I checked my old copy of Sun Tzu, in essence:
    leave line a line of retreat unless you want a massacre.

    The Mongols used to leave a line of retreat in order to encourage the enemy ranks to break, but they also followed up to slaughter the retreating soldiers.

  77. Fat Tony

    Armadillo
    #3388958, posted on April 2, 2020 at 11:45 am
    Next thing you know, the resident Meer Cat will be claiming to be human.

    Are you referring to that one-eyed ferret with the pipe sticking out of his bum?

  78. John Comnenus

    HC won’t find in favour of Pell. If they did find in his favour, why wouldn’t they release him now?

  79. John Comnenus

    Looks like the HC is willing to sacrifice the need for actual evidence over hearsay in an effort to destroy Australia’s most senior Catholic.

  80. woolfe

    They’re trying to force the govt of sovereign nation to make changes to the current Australia-wide policy. That is the connection with the Tampa

    How do you know this? Sounds like they may have been denied entry to a port which is fair enough if not necessary. They are now sitting in international waters close to a 1st world port which is sensible in this situation.

  81. Armadillo

    Are you referring to that one-eyed ferret with the pipe sticking out of his bum?

    That’s the one.

  82. Knuckle Dragger

    ‘Australia will withhold the flu shot in order to get our oldies dying at the required rate.’

    *shivers*

  83. areff

    The Orange woman was 67.

    https://www.centralwesterndaily.com.au/story/6708101/woman-in-60s-confirmed-as-first-coronavirus-death-in-orange/?cs=103

    The curious might want to keep an eye on the local rag’s death notices page. Given her age and the known date of her death, it shouldn’t be hard to figure who she is, allowing that her family place an ad.

    https://tributes.centralwesterndaily.com.au/obituaries/centralwesterndaily-au/browse?type=paid

  84. cuckoo

    I’m no statistician, but the government graph of new COVID-19 cases looks to me like we are already well on the downslope of a bell curve. If this is true, I wonder why we don’t hear about it on the news, which instead insists on the overall total increases of current cases.

  85. Chris

    Sometimes I am just furious that the ABC doesn’t have comments under articles like the Australian. Then I remember the shithole that The Drum website became before they closed it in disgust.

  86. Bear Necessities

    Can the HC direct the case to retried?

  87. The Beer Whisperer

    Is the Chinese government going out of its way to spread the Chinese virus?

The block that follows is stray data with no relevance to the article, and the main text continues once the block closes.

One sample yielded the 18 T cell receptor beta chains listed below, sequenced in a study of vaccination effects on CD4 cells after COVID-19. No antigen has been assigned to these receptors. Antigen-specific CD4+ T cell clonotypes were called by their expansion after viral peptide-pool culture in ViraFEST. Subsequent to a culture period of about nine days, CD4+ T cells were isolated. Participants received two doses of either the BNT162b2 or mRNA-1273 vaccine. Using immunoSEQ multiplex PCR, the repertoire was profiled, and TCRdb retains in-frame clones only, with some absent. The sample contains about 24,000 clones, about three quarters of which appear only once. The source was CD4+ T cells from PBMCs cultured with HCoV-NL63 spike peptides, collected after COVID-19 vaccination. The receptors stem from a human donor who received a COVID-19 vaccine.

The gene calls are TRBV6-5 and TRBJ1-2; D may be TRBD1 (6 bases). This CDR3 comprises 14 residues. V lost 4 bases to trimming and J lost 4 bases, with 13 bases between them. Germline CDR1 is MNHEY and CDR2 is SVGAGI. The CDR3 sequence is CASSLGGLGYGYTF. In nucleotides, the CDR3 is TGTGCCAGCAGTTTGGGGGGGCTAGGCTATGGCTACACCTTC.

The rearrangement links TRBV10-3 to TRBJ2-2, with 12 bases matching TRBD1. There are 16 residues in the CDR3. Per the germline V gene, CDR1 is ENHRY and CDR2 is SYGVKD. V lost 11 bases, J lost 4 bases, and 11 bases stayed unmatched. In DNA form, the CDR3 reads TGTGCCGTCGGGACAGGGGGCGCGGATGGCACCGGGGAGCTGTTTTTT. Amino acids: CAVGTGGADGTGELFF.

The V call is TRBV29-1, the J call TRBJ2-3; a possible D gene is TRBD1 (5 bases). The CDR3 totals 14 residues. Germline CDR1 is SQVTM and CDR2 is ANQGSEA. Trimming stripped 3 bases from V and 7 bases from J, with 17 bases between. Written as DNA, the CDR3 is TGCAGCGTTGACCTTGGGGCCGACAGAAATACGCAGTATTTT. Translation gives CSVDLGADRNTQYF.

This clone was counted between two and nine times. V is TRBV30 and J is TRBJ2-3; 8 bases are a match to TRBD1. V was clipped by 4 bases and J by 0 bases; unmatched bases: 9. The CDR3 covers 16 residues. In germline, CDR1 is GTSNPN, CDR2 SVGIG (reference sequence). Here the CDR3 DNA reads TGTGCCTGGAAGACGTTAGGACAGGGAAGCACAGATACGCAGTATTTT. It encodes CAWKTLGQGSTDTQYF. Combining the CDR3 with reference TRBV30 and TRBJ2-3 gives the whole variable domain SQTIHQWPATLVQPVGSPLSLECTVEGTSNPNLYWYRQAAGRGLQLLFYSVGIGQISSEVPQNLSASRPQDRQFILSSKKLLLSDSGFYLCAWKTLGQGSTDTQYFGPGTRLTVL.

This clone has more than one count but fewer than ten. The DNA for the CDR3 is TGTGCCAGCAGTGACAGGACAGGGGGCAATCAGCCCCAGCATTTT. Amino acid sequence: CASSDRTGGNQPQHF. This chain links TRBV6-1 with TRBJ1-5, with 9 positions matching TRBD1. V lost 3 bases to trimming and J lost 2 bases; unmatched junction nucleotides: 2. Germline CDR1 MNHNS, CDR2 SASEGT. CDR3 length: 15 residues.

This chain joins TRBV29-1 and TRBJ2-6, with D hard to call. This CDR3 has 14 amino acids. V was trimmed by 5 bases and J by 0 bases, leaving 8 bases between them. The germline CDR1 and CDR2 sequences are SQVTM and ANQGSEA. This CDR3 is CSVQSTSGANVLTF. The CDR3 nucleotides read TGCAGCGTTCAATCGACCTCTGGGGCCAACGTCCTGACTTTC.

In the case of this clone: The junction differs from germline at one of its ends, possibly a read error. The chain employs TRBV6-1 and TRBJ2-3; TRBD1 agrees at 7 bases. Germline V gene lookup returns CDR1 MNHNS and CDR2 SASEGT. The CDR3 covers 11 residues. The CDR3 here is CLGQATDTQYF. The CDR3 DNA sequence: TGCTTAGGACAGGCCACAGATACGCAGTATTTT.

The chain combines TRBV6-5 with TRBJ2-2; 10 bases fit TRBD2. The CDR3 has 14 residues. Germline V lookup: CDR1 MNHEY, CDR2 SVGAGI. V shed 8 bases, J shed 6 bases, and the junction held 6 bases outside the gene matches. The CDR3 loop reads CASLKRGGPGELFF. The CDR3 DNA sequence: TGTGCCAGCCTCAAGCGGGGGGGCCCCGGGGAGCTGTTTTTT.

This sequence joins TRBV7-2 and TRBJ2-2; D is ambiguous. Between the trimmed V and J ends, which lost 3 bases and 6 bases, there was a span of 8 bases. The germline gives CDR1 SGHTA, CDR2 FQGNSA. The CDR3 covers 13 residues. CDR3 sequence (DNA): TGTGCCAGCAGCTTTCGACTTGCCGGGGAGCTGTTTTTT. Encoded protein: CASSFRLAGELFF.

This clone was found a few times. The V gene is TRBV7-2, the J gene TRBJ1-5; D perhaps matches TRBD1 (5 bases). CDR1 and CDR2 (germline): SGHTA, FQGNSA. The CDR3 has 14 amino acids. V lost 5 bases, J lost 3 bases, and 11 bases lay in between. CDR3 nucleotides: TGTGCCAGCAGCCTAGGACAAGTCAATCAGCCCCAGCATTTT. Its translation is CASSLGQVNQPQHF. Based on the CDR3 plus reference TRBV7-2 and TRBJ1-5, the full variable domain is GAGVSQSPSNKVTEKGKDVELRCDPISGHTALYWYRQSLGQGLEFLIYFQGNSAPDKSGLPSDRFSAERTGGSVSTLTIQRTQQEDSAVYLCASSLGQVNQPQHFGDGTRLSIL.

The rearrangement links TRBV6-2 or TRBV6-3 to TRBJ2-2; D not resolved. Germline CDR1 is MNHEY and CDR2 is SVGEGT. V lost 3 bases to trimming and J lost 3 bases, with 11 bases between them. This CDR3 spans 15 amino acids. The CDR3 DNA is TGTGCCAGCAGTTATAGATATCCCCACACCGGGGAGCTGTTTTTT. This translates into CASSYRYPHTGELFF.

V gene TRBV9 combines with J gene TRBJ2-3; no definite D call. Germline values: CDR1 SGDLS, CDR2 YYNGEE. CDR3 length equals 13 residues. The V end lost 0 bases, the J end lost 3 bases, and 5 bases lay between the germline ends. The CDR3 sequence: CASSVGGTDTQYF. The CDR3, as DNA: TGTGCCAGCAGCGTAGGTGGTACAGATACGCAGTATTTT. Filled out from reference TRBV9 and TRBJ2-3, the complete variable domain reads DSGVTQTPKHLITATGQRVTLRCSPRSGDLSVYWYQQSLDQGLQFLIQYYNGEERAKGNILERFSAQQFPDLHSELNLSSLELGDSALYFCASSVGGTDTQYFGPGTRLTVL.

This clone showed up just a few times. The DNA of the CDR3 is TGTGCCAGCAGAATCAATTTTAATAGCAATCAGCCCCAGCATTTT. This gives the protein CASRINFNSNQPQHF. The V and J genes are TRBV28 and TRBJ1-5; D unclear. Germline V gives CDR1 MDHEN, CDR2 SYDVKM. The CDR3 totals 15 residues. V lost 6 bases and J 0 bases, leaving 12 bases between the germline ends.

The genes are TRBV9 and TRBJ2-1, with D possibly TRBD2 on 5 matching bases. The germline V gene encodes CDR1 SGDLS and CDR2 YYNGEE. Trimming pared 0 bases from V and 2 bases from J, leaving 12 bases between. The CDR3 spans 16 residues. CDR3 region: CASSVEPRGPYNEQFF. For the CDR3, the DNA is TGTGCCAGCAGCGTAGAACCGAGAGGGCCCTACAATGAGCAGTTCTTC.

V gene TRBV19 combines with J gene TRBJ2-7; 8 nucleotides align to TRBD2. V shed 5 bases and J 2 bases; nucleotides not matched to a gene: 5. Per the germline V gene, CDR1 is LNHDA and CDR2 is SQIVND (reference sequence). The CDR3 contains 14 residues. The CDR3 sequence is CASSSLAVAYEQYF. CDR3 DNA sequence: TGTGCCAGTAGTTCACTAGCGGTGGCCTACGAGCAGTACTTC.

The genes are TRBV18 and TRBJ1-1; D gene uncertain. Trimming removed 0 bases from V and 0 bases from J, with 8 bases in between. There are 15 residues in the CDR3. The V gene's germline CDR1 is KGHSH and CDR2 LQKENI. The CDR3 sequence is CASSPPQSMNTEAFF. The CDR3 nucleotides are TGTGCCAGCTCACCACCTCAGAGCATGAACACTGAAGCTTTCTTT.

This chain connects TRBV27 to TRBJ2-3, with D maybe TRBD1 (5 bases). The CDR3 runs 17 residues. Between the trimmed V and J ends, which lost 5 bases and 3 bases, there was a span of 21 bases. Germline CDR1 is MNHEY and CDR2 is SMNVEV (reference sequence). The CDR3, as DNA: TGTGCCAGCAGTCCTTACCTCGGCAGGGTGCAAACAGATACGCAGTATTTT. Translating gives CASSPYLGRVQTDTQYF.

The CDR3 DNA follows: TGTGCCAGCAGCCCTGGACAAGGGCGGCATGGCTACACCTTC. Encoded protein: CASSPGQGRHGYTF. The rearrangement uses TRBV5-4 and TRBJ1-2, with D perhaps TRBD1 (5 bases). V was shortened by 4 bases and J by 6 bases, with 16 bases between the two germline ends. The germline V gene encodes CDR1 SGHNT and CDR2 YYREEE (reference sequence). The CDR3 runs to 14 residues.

It certainly looks like it.

  88. Fat Tony

    notafan – If I wanted to hear from an arsehole, I’d fart.
    Fuck off, Witchfinder General

  89. bespoke

    Just escorted the wife to the shops picked up some TP for us and the kids no jackboots in sight.
    ‘Going to the shops’ is not something I should have to do in a first world country. I blame Arky

  90. min

    I am in isolation ,only see others when I walk in the park or collect mail .Everyone that comes into building is temperature tested so wondering if this lifestyle will also prevent flu.

  91. JC

    But bespoke, the stores have been stripped bare, especially in the countryside. Ronery told us so yesterday.

  92. Farmer Gez

    The bad news is South Korea is just bumping along the bottom with new cases at around 100.

    What has been achieved as the virus is still present and any lifting of restrictions will see it jump up again?

    A vaccine is the answer but we can’t wait for that. We’re playing a losing game in order to save elderly lives and protect medical facilities from being overrun.

    More ICU’s, create new virus wards and test as many as possible is the only sensible strategy.

    Dan Andrews has the police chasing ordinary law abiding citizens while Victoria has the worst testing ratio in the country. ‘Costing lives’ indeed.

  93. It certainly looks like it.

    Of course. Getting good value out of the deliberate release is imperative.
    It won’t last forever.

  94. Bdf

    The growth of confirmed cases appears to be slowing at a statistically significant rate. Australia as a whole is trending down from a peak growth rate on the 21st March, as are NSW, QLD, and Vic individually. This important development is woefully undereported where the focus is on total new cases and deaths instead.

    Even NY where catastophists continually point to and declare a doubling etc is showing a strong decline in growth rates of both confirmed cases as well as deaths.

    From all of the examples we have seen so far it appears this virus peaks quickly and declines almost as quickly.

  95. calli

    I made the same observation as James Woods about four weeks ago.

  96. Infidel Tiger

    They are so furious in WA that the stats aren’t going nuts that they have now opened testing to whoever feels like getting one.

    By hook or by crook, we will get there!

  97. I blame Arky

    Well he is a self-confessed Armadildo eater.

  98. C.L.

    Pell decision next Tuesday

    Does this flagging of a decision five days hence (during a pandemic) signify that a) his appeal has been rejected and, ergo, there is now rush to release him? Or b) they are finalising the complex case still and wish to assure interested parties that they don’t have much longer to wait?